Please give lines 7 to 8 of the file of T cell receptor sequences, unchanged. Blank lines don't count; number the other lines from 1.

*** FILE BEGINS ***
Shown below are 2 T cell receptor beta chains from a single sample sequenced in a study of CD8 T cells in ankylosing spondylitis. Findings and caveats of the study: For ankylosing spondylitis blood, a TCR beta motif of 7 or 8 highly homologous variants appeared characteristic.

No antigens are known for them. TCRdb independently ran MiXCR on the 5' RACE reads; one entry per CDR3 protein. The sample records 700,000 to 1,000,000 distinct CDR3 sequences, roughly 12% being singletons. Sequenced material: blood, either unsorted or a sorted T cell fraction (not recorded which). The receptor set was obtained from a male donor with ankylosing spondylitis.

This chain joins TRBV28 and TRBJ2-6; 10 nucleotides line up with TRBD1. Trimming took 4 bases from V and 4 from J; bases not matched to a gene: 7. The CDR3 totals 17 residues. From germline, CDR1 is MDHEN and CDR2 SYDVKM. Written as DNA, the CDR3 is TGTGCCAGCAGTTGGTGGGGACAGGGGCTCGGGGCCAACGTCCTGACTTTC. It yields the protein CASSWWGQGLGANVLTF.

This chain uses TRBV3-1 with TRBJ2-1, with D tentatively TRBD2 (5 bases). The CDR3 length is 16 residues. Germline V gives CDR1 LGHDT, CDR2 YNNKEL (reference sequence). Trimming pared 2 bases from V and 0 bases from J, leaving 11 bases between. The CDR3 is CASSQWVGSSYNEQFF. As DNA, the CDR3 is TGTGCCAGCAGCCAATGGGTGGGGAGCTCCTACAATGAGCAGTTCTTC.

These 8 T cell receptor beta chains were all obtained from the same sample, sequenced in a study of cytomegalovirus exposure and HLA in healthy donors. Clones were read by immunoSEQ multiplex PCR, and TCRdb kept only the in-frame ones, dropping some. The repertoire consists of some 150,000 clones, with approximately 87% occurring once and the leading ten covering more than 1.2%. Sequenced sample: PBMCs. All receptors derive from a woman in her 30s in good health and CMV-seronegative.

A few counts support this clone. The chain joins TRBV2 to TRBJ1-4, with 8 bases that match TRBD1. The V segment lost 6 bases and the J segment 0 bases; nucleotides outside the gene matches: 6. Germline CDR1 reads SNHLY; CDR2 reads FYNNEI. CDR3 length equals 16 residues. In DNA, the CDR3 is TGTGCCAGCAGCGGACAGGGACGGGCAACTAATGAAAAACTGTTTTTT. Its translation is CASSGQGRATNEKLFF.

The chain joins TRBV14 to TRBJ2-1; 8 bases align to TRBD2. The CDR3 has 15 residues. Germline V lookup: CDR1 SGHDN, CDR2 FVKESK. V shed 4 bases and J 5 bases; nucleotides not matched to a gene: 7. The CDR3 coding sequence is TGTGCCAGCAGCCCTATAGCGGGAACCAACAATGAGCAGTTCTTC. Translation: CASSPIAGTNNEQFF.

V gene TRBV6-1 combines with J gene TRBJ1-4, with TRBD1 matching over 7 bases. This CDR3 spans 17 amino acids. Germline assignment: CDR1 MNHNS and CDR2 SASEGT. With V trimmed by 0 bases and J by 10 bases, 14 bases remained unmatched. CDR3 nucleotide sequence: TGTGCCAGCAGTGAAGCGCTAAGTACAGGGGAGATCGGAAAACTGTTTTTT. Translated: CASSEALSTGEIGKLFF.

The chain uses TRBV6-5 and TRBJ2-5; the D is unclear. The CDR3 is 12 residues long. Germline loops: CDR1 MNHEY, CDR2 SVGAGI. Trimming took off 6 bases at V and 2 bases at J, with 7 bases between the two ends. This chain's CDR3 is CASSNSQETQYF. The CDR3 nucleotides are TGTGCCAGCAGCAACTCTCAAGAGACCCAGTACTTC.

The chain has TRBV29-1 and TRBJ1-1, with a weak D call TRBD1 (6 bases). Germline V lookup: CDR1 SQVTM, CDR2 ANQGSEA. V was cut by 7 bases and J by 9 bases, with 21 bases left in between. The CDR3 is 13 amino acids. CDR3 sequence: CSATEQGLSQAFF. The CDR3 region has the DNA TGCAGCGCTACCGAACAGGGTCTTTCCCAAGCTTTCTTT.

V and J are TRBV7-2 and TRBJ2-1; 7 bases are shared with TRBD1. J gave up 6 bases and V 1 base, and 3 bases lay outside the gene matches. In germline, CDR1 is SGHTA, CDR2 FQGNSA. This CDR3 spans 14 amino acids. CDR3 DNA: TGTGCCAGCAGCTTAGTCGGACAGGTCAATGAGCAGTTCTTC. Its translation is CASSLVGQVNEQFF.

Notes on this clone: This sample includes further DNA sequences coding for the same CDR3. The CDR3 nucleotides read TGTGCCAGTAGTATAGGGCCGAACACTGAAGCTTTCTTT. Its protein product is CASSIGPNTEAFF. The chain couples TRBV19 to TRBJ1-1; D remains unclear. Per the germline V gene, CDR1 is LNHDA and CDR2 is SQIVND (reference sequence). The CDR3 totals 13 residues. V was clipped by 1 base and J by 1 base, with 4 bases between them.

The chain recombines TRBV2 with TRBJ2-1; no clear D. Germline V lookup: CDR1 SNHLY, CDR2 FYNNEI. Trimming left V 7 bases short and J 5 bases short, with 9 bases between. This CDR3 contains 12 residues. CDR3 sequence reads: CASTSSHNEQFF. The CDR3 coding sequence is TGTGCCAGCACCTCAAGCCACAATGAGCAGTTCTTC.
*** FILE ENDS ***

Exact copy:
The chain joins TRBV14 to TRBJ2-1; 8 bases align to TRBD2. The CDR3 has 15 residues. Germline V lookup: CDR1 SGHDN, CDR2 FVKESK. V shed 4 bases and J 5 bases; nucleotides not matched to a gene: 7. The CDR3 coding sequence is TGTGCCAGCAGCCCTATAGCGGGAACCAACAATGAGCAGTTCTTC. Translation: CASSPIAGTNNEQFF.

V gene TRBV6-1 combines with J gene TRBJ1-4, with TRBD1 matching over 7 bases. This CDR3 spans 17 amino acids. Germline assignment: CDR1 MNHNS and CDR2 SASEGT. With V trimmed by 0 bases and J by 10 bases, 14 bases remained unmatched. CDR3 nucleotide sequence: TGTGCCAGCAGTGAAGCGCTAAGTACAGGGGAGATCGGAAAACTGTTTTTT. Translated: CASSEALSTGEIGKLFF.